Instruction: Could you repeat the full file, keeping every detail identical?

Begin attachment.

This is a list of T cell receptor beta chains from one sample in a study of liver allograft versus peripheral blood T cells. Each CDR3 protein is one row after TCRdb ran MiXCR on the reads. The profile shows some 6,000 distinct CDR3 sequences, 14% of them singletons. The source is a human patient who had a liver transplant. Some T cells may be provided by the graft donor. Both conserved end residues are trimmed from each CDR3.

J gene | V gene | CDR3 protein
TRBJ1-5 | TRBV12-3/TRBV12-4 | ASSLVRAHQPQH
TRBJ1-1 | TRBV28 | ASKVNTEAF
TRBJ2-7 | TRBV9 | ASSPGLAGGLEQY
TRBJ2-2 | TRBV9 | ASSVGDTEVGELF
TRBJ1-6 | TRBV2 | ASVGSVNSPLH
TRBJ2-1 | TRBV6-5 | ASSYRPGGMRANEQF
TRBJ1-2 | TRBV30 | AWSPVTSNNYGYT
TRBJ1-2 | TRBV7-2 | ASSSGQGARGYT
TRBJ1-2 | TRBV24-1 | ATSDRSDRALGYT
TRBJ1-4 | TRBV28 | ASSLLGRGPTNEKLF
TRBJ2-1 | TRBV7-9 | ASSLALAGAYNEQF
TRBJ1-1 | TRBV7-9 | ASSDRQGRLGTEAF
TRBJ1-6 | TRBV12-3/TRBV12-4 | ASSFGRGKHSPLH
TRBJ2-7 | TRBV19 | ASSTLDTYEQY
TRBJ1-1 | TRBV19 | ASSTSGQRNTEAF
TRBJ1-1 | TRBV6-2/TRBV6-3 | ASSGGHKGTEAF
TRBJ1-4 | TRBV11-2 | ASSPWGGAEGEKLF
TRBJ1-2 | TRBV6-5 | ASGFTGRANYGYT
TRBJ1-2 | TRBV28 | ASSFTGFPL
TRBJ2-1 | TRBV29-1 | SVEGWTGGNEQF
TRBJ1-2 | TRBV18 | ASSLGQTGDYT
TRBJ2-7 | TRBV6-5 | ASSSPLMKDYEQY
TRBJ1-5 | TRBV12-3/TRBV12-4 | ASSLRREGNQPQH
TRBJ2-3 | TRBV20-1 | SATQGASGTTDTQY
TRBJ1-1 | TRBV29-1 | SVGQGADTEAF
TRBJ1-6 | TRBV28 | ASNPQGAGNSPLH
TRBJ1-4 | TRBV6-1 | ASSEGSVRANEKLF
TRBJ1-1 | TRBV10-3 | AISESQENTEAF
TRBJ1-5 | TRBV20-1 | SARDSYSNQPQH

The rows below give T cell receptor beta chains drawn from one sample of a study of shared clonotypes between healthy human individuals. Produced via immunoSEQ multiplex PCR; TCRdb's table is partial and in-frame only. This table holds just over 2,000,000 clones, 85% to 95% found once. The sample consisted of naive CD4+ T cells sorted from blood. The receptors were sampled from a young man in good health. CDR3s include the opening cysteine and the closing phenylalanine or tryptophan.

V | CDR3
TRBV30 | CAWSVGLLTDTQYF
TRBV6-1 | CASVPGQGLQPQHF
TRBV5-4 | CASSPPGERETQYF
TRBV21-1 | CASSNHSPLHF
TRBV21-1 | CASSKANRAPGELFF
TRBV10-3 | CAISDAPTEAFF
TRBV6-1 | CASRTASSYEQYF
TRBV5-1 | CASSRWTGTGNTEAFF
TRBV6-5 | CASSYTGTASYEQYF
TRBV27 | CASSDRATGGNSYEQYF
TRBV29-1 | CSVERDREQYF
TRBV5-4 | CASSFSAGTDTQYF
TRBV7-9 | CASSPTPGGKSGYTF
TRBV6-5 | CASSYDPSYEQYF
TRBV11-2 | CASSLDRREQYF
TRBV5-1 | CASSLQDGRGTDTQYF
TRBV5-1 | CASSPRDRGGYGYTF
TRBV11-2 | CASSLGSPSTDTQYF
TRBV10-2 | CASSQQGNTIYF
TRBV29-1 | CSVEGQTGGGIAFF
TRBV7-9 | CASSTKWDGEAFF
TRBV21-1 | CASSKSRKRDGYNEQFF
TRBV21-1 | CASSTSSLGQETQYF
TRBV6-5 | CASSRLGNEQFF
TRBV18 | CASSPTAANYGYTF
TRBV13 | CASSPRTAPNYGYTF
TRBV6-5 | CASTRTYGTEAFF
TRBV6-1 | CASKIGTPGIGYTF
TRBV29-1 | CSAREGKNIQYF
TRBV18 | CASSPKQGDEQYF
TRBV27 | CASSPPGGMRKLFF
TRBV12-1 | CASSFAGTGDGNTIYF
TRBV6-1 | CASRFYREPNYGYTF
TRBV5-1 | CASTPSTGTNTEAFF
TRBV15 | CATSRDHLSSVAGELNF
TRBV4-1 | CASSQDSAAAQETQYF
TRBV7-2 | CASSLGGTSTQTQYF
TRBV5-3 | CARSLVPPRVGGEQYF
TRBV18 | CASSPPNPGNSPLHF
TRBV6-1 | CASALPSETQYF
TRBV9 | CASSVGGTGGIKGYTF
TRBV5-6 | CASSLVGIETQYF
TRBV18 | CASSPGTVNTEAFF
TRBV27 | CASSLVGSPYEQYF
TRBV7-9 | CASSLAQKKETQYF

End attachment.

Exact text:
This is a list of T cell receptor beta chains from one sample in a study of liver allograft versus peripheral blood T cells. Each CDR3 protein is one row after TCRdb ran MiXCR on the reads. The profile shows some 6,000 distinct CDR3 sequences, 14% of them singletons. The source is a human patient who had a liver transplant. Some T cells may be provided by the graft donor. Both conserved end residues are trimmed from each CDR3.

J gene | V gene | CDR3 protein
TRBJ1-5 | TRBV12-3/TRBV12-4 | ASSLVRAHQPQH
TRBJ1-1 | TRBV28 | ASKVNTEAF
TRBJ2-7 | TRBV9 | ASSPGLAGGLEQY
TRBJ2-2 | TRBV9 | ASSVGDTEVGELF
TRBJ1-6 | TRBV2 | ASVGSVNSPLH
TRBJ2-1 | TRBV6-5 | ASSYRPGGMRANEQF
TRBJ1-2 | TRBV30 | AWSPVTSNNYGYT
TRBJ1-2 | TRBV7-2 | ASSSGQGARGYT
TRBJ1-2 | TRBV24-1 | ATSDRSDRALGYT
TRBJ1-4 | TRBV28 | ASSLLGRGPTNEKLF
TRBJ2-1 | TRBV7-9 | ASSLALAGAYNEQF
TRBJ1-1 | TRBV7-9 | ASSDRQGRLGTEAF
TRBJ1-6 | TRBV12-3/TRBV12-4 | ASSFGRGKHSPLH
TRBJ2-7 | TRBV19 | ASSTLDTYEQY
TRBJ1-1 | TRBV19 | ASSTSGQRNTEAF
TRBJ1-1 | TRBV6-2/TRBV6-3 | ASSGGHKGTEAF
TRBJ1-4 | TRBV11-2 | ASSPWGGAEGEKLF
TRBJ1-2 | TRBV6-5 | ASGFTGRANYGYT
TRBJ1-2 | TRBV28 | ASSFTGFPL
TRBJ2-1 | TRBV29-1 | SVEGWTGGNEQF
TRBJ1-2 | TRBV18 | ASSLGQTGDYT
TRBJ2-7 | TRBV6-5 | ASSSPLMKDYEQY
TRBJ1-5 | TRBV12-3/TRBV12-4 | ASSLRREGNQPQH
TRBJ2-3 | TRBV20-1 | SATQGASGTTDTQY
TRBJ1-1 | TRBV29-1 | SVGQGADTEAF
TRBJ1-6 | TRBV28 | ASNPQGAGNSPLH
TRBJ1-4 | TRBV6-1 | ASSEGSVRANEKLF
TRBJ1-1 | TRBV10-3 | AISESQENTEAF
TRBJ1-5 | TRBV20-1 | SARDSYSNQPQH

The rows below give T cell receptor beta chains drawn from one sample of a study of shared clonotypes between healthy human individuals. Produced via immunoSEQ multiplex PCR; TCRdb's table is partial and in-frame only. This table holds just over 2,000,000 clones, 85% to 95% found once. The sample consisted of naive CD4+ T cells sorted from blood. The receptors were sampled from a young man in good health. CDR3s include the opening cysteine and the closing phenylalanine or tryptophan.

V | CDR3
TRBV30 | CAWSVGLLTDTQYF
TRBV6-1 | CASVPGQGLQPQHF
TRBV5-4 | CASSPPGERETQYF
TRBV21-1 | CASSNHSPLHF
TRBV21-1 | CASSKANRAPGELFF
TRBV10-3 | CAISDAPTEAFF
TRBV6-1 | CASRTASSYEQYF
TRBV5-1 | CASSRWTGTGNTEAFF
TRBV6-5 | CASSYTGTASYEQYF
TRBV27 | CASSDRATGGNSYEQYF
TRBV29-1 | CSVERDREQYF
TRBV5-4 | CASSFSAGTDTQYF
TRBV7-9 | CASSPTPGGKSGYTF
TRBV6-5 | CASSYDPSYEQYF
TRBV11-2 | CASSLDRREQYF
TRBV5-1 | CASSLQDGRGTDTQYF
TRBV5-1 | CASSPRDRGGYGYTF
TRBV11-2 | CASSLGSPSTDTQYF
TRBV10-2 | CASSQQGNTIYF
TRBV29-1 | CSVEGQTGGGIAFF
TRBV7-9 | CASSTKWDGEAFF
TRBV21-1 | CASSKSRKRDGYNEQFF
TRBV21-1 | CASSTSSLGQETQYF
TRBV6-5 | CASSRLGNEQFF
TRBV18 | CASSPTAANYGYTF
TRBV13 | CASSPRTAPNYGYTF
TRBV6-5 | CASTRTYGTEAFF
TRBV6-1 | CASKIGTPGIGYTF
TRBV29-1 | CSAREGKNIQYF
TRBV18 | CASSPKQGDEQYF
TRBV27 | CASSPPGGMRKLFF
TRBV12-1 | CASSFAGTGDGNTIYF
TRBV6-1 | CASRFYREPNYGYTF
TRBV5-1 | CASTPSTGTNTEAFF
TRBV15 | CATSRDHLSSVAGELNF
TRBV4-1 | CASSQDSAAAQETQYF
TRBV7-2 | CASSLGGTSTQTQYF
TRBV5-3 | CARSLVPPRVGGEQYF
TRBV18 | CASSPPNPGNSPLHF
TRBV6-1 | CASALPSETQYF
TRBV9 | CASSVGGTGGIKGYTF
TRBV5-6 | CASSLVGIETQYF
TRBV18 | CASSPGTVNTEAFF
TRBV27 | CASSLVGSPYEQYF
TRBV7-9 | CASSLAQKKETQYF